Distant miking- Mic placed more than 3 feet away. Leakage may occur!
Mic is generally within 2 feet. For drums a good rule of thumb to remember, 3 stacked fingers distance away.
picks up more room ambiance. This is used to record large ensembles within a minimum number of mic’s (less phase
Close minimizes leakage, room sound & may produce a more intimate, detailed performance (may also bring
out unwanted details). close is almost always used in live sound reinforcement.
*Sometimes both close and distant
When using 2 or more mics on a single source, at diffrent distances, phase cancellation will occur at some
freqs. If cancellation is objectionable...use only 1 mic. Minimize cancellation by lowering 1 mic’s level (or lower
level of monito channel). Delay all other tracks (or only close mic’s track) or, using a digital editor, advance
distant mic track. Somtimes 2 different mics are used at approximately the same distance to blend their normal qualities.
Miking- Stereo recording give us spatial info: where a sound source is in a room, the reflections of the room from the L &
R, or with close miking, the differance in the sound of one part of the instrument from another part. Mono tracks contain
no spatial info. Stereo recording is aslo quite different from doubling or double tracking (this is when we record a performer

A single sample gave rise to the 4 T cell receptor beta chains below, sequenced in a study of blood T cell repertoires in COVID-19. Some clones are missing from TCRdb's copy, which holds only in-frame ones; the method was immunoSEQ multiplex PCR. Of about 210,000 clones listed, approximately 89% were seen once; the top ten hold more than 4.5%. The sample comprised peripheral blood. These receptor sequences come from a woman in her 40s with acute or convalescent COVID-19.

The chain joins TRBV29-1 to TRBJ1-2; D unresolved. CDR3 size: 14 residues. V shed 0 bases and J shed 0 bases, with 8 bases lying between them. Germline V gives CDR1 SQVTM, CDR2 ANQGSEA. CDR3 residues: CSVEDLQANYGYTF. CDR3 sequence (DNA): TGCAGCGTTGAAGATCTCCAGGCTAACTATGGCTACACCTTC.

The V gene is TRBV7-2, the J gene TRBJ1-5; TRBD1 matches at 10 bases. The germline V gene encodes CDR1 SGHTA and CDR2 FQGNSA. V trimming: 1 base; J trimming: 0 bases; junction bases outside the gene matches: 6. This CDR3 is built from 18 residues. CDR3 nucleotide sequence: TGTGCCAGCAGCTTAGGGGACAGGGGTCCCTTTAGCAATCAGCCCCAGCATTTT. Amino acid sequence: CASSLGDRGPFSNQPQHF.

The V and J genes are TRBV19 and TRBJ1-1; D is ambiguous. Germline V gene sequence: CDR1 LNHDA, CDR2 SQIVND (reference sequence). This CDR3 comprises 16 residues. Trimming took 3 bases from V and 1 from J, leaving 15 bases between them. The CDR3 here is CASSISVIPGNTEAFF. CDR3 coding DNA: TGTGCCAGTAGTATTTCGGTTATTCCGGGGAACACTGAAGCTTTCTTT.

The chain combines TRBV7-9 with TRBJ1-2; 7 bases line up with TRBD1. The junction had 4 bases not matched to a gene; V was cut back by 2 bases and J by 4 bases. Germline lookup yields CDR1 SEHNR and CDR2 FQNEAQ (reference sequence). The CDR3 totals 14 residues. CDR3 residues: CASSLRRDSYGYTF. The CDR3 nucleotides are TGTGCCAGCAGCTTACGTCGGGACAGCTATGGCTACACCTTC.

on a track, then record them again on other tracks). Condeser is most often used for stereo miking
Coincident or XY:
2 cardioid mics placed one above the other with diaphrams as close as possibe. Mics axis are generally 100 to 110 degrees
apart. Close proximity of diaphrams minimizes cancellation that occurs when recording is heard in mono. Stereo image is not
as wide as with some other techniques.
Near Coincident or AB: 2 cardioid or omni mics placed approx. 6-8”
apart, at angle. Produces wider image, but with more cancellation than XY(in mono only).
Spaced pair- Cardioid or
omni mics placed several feet apart. Widest image, but more cancellation (mono only)
Baffled pair: Spaced pair with
absortive baffle between mics. Creates more isolation between L & R channels, some cancellation due to reflection from
baffle (in stereo)
Binaural: Mics placed in ears of dummy head, most closely simulates acoustic shadowing of human
head. Seldom used. Most effective when listening over headphones.
Blumiein: 2 bi-directional mics at 90 degree angle,
one above the other. Minimal cancellation (like XY). Picks up more ambience.
Decca-tree: Uses 3 mics in a triangle
comfigutation. Center mic is placed in front of the other two.
MS (mid-side): Uses a cardioid element or mic pointed
at sound source & bi-directional mic at a 90 degree angle. A special MS matrix device is used to create stereo from the
two mics. Creates the illusion of stereo width, but no differention between L & R in our side image. Used primarily when
concerned that mono summing of a stereo signal produces cancelation. With this method, only the sides are cancelled but center
ORTF: System developed for broadcast by France. All stereo miking for government run broadcast
must follow this standard- 2 cardioid mics 17cm apart at 110 degree angle.